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Low-Density Lipoprotein Cholesterol Lowering Efficacy of Evolocumab May Reduce Need for Apheresis in Heterozygous Familial Hypercholesterolaemia Patients According to Russian Guidelines

      Objectives

      Heterozygous familial hypercholesterolaemia (HeFH) patients who receive standard of care (SOC) therapy yet still have significantly elevated low-density lipoprotein cholesterol (LDL-C) levels qualify for apheresis. Apheresis is an invasive, burdensome and resource intensive (RUR 2,406,252 per patient-year) LDL-C lowering procedure and should be retained for patients where other lipid-lowering therapies (LLTs) are insufficient. This analysis aims to evaluate the ability of evolocumab added to SOC to reduce apheresis use in HeFH patients through LDL-C lowering, and further to evaluate the economic impact associated with reducing apheresis use in accordance with Russian guidelines.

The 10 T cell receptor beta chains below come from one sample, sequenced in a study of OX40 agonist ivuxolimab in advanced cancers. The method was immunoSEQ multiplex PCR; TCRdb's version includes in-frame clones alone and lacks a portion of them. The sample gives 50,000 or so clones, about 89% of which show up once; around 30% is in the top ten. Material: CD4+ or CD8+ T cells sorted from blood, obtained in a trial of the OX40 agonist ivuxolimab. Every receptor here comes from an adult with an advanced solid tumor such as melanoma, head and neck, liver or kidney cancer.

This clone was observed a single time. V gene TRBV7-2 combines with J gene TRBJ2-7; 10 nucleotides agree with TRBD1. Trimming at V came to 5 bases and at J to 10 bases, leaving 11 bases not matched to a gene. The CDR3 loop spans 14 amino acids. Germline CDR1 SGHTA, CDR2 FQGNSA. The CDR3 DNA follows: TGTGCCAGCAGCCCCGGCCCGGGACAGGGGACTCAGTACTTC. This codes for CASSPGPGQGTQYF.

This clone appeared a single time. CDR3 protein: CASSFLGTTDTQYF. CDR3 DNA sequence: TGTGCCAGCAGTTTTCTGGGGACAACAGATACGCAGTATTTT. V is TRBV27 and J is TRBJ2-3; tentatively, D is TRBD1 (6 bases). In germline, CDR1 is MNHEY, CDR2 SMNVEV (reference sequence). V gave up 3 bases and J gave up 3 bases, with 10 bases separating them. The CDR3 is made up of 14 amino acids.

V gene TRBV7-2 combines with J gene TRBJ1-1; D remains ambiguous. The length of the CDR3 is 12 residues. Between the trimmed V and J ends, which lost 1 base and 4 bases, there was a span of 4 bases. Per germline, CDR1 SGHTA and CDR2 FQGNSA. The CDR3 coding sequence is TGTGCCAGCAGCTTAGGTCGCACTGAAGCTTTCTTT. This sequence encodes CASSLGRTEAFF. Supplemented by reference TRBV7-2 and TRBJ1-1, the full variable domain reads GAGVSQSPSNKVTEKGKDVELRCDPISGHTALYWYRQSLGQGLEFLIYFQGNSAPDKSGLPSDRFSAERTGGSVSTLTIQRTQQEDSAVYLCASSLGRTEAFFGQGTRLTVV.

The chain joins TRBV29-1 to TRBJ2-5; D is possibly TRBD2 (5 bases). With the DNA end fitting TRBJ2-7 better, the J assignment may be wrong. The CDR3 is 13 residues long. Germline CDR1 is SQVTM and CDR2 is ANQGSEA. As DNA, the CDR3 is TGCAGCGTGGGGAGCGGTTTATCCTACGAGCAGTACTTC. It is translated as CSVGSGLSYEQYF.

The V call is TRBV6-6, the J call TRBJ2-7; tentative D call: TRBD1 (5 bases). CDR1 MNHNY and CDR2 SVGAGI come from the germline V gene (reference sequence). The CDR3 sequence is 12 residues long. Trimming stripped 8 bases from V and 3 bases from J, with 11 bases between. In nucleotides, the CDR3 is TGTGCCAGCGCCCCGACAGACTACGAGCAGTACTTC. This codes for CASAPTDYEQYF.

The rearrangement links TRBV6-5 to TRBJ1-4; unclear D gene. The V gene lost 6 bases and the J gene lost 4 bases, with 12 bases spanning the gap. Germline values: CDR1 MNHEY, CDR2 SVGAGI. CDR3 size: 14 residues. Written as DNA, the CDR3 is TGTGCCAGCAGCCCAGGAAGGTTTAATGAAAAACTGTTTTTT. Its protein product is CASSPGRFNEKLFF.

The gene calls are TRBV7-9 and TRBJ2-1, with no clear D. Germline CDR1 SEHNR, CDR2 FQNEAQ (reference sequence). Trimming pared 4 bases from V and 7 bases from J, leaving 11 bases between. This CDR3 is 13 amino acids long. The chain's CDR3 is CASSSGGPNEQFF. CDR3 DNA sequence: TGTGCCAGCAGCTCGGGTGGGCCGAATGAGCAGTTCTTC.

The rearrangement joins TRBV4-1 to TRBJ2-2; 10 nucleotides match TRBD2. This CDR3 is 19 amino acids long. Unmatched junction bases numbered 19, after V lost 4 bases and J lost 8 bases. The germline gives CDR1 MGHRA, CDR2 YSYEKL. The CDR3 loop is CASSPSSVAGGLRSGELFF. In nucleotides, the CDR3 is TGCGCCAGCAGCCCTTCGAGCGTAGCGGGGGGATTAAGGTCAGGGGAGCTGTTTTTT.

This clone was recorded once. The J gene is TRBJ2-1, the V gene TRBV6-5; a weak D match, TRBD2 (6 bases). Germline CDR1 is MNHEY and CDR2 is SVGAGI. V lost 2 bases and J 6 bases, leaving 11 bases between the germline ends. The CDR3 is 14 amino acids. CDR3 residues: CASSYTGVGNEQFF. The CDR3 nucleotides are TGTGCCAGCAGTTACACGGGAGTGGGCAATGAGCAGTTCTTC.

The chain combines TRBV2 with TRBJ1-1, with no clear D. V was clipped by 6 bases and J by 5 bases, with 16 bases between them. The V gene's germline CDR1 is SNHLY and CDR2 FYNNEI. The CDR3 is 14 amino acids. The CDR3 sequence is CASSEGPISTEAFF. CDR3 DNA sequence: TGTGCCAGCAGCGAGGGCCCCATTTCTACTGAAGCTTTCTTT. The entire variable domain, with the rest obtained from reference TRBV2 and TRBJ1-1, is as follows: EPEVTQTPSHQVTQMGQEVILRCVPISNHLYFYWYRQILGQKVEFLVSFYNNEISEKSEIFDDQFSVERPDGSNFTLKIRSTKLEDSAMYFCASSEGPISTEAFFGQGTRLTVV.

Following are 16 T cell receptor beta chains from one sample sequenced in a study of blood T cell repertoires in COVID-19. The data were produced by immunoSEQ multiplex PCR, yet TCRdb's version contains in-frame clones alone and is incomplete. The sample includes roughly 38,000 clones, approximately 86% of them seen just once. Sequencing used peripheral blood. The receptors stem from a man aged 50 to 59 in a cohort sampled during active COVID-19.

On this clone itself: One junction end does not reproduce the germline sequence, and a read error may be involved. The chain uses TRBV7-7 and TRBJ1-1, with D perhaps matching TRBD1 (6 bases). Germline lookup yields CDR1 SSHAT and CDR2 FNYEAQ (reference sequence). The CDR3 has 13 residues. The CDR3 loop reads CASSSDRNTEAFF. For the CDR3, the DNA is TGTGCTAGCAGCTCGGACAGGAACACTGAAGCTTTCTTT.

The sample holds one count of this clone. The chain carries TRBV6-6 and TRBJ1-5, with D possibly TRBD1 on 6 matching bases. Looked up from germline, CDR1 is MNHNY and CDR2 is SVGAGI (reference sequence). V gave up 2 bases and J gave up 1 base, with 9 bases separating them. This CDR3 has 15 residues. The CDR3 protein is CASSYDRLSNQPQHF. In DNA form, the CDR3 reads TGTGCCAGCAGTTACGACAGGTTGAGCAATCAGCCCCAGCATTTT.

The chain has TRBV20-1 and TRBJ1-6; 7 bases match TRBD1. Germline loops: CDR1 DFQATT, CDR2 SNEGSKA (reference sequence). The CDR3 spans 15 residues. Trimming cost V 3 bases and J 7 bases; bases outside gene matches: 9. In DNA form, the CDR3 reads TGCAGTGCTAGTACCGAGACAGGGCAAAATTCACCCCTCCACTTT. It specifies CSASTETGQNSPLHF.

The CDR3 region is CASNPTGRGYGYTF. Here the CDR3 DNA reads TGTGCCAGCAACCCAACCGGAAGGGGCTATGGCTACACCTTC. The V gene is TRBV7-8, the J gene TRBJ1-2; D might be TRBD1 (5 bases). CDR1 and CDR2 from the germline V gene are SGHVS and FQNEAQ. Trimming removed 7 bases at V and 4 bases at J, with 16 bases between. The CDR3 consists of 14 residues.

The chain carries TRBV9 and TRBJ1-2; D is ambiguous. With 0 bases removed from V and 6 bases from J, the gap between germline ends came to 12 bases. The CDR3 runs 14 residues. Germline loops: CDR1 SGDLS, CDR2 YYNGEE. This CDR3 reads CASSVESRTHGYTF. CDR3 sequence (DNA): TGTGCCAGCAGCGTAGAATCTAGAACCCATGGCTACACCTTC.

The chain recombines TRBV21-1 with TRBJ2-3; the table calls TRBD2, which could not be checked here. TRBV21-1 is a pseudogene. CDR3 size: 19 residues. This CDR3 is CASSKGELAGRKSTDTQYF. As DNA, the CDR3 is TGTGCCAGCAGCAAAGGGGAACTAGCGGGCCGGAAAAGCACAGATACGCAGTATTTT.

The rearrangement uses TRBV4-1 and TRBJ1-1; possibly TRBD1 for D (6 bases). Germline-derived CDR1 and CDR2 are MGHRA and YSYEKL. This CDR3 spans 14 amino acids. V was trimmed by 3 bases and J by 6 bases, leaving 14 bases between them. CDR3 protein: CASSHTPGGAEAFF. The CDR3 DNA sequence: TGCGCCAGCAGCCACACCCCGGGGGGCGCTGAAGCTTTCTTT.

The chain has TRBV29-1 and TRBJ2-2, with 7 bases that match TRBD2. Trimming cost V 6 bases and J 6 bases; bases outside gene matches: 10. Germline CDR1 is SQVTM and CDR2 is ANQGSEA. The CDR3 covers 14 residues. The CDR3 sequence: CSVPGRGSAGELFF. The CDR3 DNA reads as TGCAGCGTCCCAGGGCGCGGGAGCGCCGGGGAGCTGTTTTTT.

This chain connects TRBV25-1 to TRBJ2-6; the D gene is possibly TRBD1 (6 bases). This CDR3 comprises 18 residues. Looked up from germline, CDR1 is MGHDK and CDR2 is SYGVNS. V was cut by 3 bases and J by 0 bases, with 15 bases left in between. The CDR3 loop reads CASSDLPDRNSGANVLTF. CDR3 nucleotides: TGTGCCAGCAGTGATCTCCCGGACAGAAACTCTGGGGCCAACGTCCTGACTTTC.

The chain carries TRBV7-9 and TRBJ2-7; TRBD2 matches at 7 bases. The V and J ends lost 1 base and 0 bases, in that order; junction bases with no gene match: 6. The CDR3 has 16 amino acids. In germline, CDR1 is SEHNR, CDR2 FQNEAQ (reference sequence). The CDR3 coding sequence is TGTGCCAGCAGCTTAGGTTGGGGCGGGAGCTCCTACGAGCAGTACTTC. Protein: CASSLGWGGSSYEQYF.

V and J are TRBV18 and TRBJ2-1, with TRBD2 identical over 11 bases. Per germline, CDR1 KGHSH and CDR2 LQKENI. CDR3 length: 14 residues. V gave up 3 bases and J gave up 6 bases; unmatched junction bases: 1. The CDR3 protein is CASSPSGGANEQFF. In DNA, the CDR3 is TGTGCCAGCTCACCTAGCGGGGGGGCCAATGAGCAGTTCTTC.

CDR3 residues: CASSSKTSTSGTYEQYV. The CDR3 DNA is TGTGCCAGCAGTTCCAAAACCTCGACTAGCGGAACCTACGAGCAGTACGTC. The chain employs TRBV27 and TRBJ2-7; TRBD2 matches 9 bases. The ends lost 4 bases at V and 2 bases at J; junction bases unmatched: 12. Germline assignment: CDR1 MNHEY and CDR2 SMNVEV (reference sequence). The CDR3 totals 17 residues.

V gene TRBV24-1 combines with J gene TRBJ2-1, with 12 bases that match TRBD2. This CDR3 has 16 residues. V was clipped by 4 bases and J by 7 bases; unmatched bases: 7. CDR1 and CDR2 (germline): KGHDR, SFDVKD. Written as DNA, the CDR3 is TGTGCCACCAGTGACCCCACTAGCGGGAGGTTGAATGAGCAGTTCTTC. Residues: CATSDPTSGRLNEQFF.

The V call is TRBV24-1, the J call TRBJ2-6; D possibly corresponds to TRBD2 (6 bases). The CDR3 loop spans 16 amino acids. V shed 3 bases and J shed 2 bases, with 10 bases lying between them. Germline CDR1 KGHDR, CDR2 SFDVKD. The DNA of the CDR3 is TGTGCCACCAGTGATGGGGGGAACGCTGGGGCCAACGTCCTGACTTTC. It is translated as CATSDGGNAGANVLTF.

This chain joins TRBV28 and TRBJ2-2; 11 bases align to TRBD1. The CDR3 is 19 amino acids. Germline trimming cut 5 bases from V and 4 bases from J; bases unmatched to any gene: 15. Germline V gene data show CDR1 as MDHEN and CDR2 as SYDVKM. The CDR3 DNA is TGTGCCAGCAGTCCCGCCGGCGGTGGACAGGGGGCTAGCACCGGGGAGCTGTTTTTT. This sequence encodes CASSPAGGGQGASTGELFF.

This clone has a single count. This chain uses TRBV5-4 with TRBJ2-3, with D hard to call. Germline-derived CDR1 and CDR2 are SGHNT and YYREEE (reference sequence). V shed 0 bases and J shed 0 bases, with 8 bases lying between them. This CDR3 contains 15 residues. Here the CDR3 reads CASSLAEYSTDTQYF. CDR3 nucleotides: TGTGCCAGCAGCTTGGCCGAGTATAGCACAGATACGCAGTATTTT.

Methods

      Patient characteristics and efficacy data were taken from the RUTHERFORD-2 phase-3 trial, due to lack of Russian data. The cohort had a baseline LDL-C level ≥160mg/dL with a mean (standard deviation) of 201 (43) mg/dL. The mean percentage reduction in LDL-C by evolocumab was 61.3%. Baseline LDL-C and LDL-C after evolocumab treatment were modeled by assuming log-normal distributions. Patients were deemed eligible for apheresis with LDL-C levels ≥300mg/dL in primary prevention (PP) or ≥200mg/dL in secondary prevention (SP) according to Russian guidelines. The use of apheresis was calculated with and without evolocumab treatment over a lifetime horizon, with costs assigned to LLTs. A previously published decision analytic model was used to track the proportion of the cohort with history of events and to account for mortality.

      Results

      The model predictions indicate that 3.1% (PP) and 34.6% (SP) of patients would receive apheresis at baseline. Mean survival was increased by 5.6 years, whilst the use of apheresis was reduced by 3.8 patient-years in evolocumab treated patients. Despite increased survival, treatment with evolocumab resulted in a per-patient saving of RUR 957,016 for the overall cost of LLTs.

      Conclusions

      Evolocumab may lead to a significant reduction in apheresis use according to Russian guidelines and a subsequent savings in apheresis costs.